Sprit Rig

The Sprit Rig

The sprit rig is a very simple and efficient rig for small boats. No standing rigging is required and this rotating rig has a low center of effort. When not in use, the short mast and sprit usually fit in the hull. It is economical and versatile. the sprit rig carries a larger sail for it's mast height than a marconi rig.
The rig can be used with or without a boom.
No hardware is erquired: the sail is simply laced to the mast.


In small boats like our PK78, D4 etc., the throat is lashed to to the top of the mast with a knot or a spliced eye: See drawing.
The throat must be firmly held against the mast.


In case of a fixed throat (no halyard), the sail is laced to the mast with robands or with a line in spiral: from the throat, around the mast, in an eyelet, around the mast again, eyelet etc., always turning the same way.


No halyard is required on the small boats but for larger ones like our Sharpie14, a simple halyard is used. In that case, the lacing is of the back and forth type, see drawing.

In each case, the lower corner (tack) is pulled down by a short line turned around a cleat on the mast or to somewhere on the boat. The cleat on the mast allows the spar to turn which is better for sailing performance but a if the tack line is turned on the hull, it will keep the mast in place in the very rare case of capsize.


The peak of the sail is tied to one end of the sprit, the other end is attached to the mast with the snotter.


The snotter can be a simple line attached to the end of the sprit and tied to the mast with a clove hitch.
The proper location the mast must be found for a good sail shape: move it up and down until your sail looks right, with equal tension all over.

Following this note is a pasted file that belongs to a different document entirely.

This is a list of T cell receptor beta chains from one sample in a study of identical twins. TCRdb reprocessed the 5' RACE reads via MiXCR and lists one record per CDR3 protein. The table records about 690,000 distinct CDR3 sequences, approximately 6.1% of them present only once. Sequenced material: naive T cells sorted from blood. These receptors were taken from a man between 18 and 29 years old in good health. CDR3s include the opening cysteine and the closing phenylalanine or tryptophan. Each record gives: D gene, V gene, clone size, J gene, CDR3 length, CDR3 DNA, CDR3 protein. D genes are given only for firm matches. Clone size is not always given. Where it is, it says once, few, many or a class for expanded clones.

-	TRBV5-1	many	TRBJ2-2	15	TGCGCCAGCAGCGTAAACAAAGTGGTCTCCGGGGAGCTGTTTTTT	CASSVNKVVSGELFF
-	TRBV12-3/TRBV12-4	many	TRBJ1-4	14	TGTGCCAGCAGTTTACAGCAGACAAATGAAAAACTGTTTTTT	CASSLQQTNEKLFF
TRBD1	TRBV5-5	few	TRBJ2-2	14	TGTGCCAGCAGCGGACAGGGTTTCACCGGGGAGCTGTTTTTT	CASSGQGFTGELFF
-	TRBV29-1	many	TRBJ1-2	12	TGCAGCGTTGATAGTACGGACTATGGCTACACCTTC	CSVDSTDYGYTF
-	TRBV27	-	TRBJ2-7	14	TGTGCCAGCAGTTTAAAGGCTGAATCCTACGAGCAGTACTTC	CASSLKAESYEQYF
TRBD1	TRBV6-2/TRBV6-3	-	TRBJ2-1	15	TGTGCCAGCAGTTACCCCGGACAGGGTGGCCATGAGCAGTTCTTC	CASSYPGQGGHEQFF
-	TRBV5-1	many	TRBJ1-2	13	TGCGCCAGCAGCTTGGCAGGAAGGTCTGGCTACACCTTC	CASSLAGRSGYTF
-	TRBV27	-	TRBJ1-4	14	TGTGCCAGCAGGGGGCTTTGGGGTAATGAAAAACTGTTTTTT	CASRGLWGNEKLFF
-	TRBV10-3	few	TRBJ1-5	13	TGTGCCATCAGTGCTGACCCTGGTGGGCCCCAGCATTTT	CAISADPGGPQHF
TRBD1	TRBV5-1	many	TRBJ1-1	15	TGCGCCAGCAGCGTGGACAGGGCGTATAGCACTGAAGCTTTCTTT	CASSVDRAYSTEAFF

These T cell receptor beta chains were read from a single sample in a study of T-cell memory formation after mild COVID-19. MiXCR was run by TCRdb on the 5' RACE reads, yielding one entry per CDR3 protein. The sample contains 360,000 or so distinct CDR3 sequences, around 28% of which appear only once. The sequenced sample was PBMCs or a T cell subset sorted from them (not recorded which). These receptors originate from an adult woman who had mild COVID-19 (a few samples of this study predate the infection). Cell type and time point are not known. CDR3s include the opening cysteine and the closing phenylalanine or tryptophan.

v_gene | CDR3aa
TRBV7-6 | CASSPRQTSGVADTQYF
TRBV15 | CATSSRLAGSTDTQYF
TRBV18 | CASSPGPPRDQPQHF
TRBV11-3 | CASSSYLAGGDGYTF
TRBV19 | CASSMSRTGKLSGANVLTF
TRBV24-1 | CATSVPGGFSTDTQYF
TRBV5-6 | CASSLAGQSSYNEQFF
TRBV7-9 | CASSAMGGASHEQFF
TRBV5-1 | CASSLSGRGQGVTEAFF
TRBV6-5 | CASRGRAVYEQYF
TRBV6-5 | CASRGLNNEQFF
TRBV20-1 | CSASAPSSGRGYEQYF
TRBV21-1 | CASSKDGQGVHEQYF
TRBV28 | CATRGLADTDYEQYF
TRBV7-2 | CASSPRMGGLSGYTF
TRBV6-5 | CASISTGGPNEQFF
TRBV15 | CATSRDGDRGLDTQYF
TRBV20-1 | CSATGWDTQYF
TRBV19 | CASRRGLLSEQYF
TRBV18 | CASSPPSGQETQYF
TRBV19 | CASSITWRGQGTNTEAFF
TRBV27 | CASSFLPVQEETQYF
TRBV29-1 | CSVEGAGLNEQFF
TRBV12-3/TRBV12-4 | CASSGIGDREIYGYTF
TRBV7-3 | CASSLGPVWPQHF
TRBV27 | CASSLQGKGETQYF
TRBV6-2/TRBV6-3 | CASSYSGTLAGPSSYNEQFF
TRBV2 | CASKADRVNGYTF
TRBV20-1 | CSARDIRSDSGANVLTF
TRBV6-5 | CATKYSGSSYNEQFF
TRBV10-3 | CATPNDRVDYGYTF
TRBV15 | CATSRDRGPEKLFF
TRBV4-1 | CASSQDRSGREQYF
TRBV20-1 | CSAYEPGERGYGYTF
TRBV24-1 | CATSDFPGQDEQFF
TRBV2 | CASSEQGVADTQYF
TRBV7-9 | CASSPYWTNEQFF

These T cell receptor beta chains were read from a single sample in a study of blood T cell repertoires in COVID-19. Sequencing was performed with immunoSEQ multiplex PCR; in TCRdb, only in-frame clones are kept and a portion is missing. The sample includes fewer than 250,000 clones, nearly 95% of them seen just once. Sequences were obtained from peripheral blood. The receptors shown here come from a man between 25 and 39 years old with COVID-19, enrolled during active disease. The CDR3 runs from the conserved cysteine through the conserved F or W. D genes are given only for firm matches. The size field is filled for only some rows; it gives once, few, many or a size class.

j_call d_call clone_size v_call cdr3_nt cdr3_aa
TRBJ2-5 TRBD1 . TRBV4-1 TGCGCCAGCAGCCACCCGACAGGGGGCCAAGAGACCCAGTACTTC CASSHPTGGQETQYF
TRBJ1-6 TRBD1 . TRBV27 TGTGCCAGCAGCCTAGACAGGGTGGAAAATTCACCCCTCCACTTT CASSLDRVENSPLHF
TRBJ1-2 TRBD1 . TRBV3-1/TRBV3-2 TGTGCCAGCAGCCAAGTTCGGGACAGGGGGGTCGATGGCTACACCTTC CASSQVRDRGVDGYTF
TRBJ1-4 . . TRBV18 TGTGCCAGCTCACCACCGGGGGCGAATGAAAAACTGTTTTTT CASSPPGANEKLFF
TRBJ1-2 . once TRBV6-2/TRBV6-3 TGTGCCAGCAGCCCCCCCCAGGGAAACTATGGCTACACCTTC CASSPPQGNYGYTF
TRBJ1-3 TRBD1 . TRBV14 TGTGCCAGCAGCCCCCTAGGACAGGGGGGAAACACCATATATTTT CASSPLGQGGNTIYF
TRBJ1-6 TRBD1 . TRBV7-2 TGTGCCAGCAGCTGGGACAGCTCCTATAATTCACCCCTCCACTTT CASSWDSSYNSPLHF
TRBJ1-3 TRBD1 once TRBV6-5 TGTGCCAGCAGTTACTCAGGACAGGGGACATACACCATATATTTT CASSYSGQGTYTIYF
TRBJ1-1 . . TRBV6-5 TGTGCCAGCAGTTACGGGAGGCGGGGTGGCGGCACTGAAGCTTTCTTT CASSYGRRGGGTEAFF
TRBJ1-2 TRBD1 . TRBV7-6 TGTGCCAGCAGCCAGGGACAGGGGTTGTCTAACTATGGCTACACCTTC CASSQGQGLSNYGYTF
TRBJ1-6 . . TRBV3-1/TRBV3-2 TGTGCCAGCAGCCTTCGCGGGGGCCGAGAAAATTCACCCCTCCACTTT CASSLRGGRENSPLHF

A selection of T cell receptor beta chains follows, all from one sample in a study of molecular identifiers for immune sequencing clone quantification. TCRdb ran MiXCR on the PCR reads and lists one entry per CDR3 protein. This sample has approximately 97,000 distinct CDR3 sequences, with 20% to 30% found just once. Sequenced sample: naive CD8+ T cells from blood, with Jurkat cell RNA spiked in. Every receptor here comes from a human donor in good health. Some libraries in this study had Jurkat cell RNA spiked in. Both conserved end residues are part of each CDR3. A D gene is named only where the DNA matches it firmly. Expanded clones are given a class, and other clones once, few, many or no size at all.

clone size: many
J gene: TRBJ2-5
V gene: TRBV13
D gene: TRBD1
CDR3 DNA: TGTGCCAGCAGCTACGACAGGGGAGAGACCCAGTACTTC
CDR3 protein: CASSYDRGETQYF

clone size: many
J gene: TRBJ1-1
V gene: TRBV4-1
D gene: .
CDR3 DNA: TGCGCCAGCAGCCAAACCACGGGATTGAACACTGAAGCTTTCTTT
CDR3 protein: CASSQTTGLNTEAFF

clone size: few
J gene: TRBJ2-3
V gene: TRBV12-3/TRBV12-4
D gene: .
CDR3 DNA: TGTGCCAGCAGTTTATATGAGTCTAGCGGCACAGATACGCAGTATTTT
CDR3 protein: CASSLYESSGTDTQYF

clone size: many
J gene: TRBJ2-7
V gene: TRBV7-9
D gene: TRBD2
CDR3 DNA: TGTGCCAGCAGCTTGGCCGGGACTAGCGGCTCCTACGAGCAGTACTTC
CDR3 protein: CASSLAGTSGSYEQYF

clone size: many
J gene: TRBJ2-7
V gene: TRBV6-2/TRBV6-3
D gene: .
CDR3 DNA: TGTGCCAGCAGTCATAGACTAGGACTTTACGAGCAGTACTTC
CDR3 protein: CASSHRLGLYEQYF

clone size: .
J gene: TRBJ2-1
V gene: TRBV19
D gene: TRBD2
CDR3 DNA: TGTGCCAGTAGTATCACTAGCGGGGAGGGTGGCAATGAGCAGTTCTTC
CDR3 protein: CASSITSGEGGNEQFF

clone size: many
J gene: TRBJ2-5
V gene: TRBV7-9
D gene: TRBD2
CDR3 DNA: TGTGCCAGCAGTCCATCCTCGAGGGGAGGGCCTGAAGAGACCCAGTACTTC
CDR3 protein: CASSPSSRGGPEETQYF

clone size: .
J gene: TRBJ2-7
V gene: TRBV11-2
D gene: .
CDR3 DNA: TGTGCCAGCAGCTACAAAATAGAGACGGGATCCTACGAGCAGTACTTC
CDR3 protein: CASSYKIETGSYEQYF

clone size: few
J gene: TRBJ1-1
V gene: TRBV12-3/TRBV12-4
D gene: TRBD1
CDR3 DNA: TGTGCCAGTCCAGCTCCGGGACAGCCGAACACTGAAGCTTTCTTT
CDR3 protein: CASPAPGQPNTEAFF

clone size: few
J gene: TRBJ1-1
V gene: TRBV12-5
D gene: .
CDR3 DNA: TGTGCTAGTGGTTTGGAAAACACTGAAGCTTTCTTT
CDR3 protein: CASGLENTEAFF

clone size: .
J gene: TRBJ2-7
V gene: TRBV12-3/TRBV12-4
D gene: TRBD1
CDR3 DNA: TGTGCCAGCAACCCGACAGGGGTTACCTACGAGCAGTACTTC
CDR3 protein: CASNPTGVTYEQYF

For larger sprit sails, we show a reef line on our sail plans. BTW, despite what some of our drawings show, a sprit sail should be cut with vertical panels.

One detail that makes life with larger sprit sails easy is the brail line. This line (see first drawing) goes from an eyelet on the leech to a block at the throat and from there, back to the mast foot. It allows you to quickly furl the sail by pulling it up along the mast.

Rigging procedure for a small sprit rig:

Ashore, with the sail spread on the grass (or beach), lace the sail's luff to the mast. Tie the throat first, lace then tighten the tack line down.
If it's windy, try to get your sail flat, in light winds, leave some slack in the lines. This has to be done only the first time: you will probably leave the sail laced to the mast. Simply relieve the tension on the tack line for storage. Tie the end of the sprit to the peak, snotter to the other end of the sprit. Tie snotter to mast.
A braided line is used as a sheet. Pick the whole thing up, step it in the boat and you are ready to go.

While sailing, pay attention to the sheet angle: it is very important with a loose footed sail. Close to the wind, the sheet should be aligned with a diagonal going from throat to clew.
Proper sheeting depends on the wind strength and your course. We don't show cleats or fairleads on our sail plans for small sprit rigs: you should keep the sheet in your hand. Once used to the boat, it is easy to install belaying pins on the Sharpie14 rubrail but for all others, simply keep the sheet in hand.

To learn more about sprit rigs, see in our bookstore: "Sailmaker's Apprentice" and "Skiffs and Schooners".

If you did not find the answer to your question, please use our message board and we will respond within a few hours.
Or explore the HowTo files at our technical support web site bateau2.com

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